...increase an employee experience or to increase a customer experience, and so the way they might go about executing those two things and how they're going to judge the success of that specific project is going to be different, and so it really depends on the customer by customer, project by project. You know what those success criteria or going to be. Gotta how do you keep track of all those for your customers? Yeah, Yep, absolutely what we try to use, as we have each customer has a customer success plan that we use and within that plan we have again, we wanted to find what success is, how we're going to measure that and then, within that, even track what what are the activities in the things that we're doing to make sure that we achieve that, everything right down to, you know, who's got to schedule the next meeting and when does it need to happen? So it's really almost like a project plan to success is really another way to look at it. God, that makes sense. So you're developing these relationships with customer. It's how do you iterate towards that a stable, trusted relationship with a client? Like walk me through how you guide your customers to that point. Yeah, you know that that's been an interesting thing to do, especially these days when we're trying to build that trust and relationship over zoom. But you know, the first hurdle that I've noticed you cross, specially as you travel from the West Coast to East Coast, is you first have to introduce the customer to the idea of what customer success is and who you are and what your role is, and so that's the first thing you kind of almost have to sell the customer on, and so I think that's you know, that's the initial thing, is that these customers out you're on boarding and if you're getting involved in the early stages of their life cycle, you know they're busy with a lot of other things, with an implementation, and so for them to give you some of that time. You know, that's the first hurdle that you have to really cross, and so it's really about being able to come to the table with ideas, with things that you're noticing, things that you're seeing that really add value for that customer. You know, that's really what it boils down to. You need to prove that time spent with you is going to add value for that customer and that you have a legitimate care and concern...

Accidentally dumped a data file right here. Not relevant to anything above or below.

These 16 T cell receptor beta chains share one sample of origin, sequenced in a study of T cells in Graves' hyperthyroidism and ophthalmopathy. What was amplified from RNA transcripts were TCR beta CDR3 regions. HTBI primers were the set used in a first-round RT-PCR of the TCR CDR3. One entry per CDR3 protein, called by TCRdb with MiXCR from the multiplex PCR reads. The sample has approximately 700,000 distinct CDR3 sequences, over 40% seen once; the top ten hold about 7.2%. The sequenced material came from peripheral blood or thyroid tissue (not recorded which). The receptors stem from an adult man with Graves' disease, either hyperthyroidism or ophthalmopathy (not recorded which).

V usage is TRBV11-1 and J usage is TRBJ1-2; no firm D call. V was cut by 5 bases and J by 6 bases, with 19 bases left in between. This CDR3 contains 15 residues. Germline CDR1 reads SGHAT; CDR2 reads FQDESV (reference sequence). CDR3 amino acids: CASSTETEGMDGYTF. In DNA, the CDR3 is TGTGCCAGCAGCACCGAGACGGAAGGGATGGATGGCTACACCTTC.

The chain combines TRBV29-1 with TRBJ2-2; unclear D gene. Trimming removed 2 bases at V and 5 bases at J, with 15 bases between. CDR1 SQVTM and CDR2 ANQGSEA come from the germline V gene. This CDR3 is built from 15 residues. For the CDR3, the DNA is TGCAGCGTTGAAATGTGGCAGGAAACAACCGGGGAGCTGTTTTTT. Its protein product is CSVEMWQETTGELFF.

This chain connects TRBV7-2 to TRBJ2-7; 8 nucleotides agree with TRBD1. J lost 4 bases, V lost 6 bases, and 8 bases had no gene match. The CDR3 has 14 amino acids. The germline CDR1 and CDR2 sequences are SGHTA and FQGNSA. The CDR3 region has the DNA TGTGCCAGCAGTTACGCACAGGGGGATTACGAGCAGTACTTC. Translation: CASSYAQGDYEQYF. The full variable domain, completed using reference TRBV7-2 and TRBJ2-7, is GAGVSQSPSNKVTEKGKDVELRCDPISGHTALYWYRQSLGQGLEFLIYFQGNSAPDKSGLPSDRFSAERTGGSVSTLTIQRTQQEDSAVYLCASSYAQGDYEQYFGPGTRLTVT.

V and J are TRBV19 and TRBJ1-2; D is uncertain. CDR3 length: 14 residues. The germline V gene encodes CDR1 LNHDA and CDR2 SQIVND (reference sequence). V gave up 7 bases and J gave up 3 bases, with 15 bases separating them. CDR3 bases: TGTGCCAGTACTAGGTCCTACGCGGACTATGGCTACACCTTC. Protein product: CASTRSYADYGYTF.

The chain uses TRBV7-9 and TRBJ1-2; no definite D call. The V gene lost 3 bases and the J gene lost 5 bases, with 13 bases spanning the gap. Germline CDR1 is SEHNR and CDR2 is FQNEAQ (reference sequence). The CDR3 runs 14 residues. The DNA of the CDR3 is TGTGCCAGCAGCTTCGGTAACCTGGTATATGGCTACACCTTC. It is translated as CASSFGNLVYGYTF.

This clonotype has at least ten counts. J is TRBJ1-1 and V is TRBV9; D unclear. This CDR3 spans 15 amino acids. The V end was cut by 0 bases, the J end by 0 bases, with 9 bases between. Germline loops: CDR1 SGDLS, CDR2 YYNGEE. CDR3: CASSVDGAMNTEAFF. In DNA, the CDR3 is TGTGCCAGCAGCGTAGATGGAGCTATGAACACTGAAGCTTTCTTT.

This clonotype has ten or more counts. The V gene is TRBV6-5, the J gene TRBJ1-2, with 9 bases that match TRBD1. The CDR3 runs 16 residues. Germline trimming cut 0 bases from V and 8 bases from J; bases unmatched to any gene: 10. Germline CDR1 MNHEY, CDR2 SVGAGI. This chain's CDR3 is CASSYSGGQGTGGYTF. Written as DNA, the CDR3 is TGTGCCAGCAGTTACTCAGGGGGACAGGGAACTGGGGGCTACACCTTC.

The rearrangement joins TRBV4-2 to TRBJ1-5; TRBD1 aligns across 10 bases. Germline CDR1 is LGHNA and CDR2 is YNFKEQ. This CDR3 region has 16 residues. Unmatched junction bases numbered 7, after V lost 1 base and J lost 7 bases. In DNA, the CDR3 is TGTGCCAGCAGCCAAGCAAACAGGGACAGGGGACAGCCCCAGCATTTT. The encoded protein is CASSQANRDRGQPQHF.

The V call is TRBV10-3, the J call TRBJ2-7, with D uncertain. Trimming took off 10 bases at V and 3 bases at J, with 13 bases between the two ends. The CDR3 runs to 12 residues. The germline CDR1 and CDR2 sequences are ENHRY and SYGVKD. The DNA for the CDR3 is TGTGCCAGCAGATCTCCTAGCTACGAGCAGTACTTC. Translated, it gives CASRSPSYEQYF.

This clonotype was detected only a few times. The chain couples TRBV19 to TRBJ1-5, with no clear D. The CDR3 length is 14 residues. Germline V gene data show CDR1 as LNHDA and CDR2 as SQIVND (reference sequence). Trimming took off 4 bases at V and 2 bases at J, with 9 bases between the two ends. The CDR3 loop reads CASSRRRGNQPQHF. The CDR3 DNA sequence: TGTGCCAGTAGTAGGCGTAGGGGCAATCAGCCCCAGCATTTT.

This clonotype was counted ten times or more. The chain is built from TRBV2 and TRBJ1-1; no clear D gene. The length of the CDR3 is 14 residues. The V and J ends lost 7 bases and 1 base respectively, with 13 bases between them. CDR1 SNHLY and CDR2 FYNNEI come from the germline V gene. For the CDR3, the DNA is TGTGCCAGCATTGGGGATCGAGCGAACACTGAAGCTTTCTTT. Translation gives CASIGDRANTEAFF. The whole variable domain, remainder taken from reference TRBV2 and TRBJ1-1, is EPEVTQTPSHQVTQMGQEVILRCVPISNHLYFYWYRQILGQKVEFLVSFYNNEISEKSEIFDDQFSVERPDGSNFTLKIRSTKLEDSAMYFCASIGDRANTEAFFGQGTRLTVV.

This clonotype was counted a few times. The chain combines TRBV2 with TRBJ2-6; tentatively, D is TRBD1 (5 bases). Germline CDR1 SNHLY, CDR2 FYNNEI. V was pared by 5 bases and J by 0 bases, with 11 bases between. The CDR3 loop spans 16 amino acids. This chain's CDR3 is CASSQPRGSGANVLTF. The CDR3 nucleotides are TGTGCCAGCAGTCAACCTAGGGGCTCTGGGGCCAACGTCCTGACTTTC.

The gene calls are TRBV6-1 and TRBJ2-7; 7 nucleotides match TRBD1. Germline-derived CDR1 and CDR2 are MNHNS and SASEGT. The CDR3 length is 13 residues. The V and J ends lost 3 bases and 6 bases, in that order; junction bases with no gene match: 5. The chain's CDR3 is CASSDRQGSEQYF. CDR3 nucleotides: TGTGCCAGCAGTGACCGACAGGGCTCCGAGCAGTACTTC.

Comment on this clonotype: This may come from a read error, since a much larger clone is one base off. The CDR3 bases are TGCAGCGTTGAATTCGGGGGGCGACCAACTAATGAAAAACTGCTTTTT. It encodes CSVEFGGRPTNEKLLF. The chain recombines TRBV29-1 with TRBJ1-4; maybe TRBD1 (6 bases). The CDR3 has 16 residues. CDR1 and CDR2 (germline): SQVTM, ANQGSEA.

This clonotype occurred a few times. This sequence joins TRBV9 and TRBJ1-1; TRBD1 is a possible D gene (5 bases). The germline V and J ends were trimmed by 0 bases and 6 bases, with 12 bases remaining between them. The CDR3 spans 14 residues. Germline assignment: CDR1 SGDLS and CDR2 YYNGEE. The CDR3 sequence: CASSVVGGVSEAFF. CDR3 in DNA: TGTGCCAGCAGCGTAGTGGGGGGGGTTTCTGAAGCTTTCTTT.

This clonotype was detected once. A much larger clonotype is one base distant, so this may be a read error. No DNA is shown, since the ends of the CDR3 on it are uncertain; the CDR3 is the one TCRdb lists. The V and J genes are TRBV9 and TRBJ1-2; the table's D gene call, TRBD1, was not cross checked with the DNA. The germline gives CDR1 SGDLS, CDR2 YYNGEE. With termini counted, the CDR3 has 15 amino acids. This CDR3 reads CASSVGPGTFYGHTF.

...for their success and for their business. If you can demonstrate those two things for a customer, they're going to give you all the time you need and you're going to have a really solid relationship with them. So how do you effectively do that at scale, though? Well, at scale that can't be a little more difficult. So, for example, I work in the enter price space. So at scale isn't as much of a concern when you're working, you know, in a much more targeted environment. I think at scale the thing that you have to really do is you have to rely on a lot of your systems and processes to do that with your customers. You know, there's a lot of things that you can do with automation that you know, with with automated messaging to your customers that is valuable and viable to them and that they see value in. And so your other ways that you can drive trust in your brand, if not specifically to a specific customer. Success Manager, you know, is another way you would do that at scale. But it's, however, you're delivering that value in that communication that shows that customer that hey, genesis or hey, this company is a partner to you. You know. That's that's going to foster that communication. So what is your favorite tool or system or process that you use in your day to day Oh man, all right, I'm a bit of a numbers Nerd, so this is going to be a little bit different answer. But I actually am heavily into the the revenue forecasting side of things and I like using the REV my revenue forecasting exer size, as the way I kind of go through and put all of my accounts in order, if that makes sense. So I kind of do it from a revenue perspective and looking at you know, if the revenue is changing and that forecast is changing, then something else is changing. That'th let it, you know. So I kind of use it to base that, and so that's a tool we use quite a bit. Outside of that, gainsite is a great tool that we use a genesis. It's where we do things like tracking customer sentiment. You can kind of keep a timeline of your activities, and so we're in there quite a bit updating and, you know, keeping things up to date, and then that feats different automated tools with that data as well. It's great to hear. Yeah, we hear gain side is pretty popular amongst the folks that we speak with.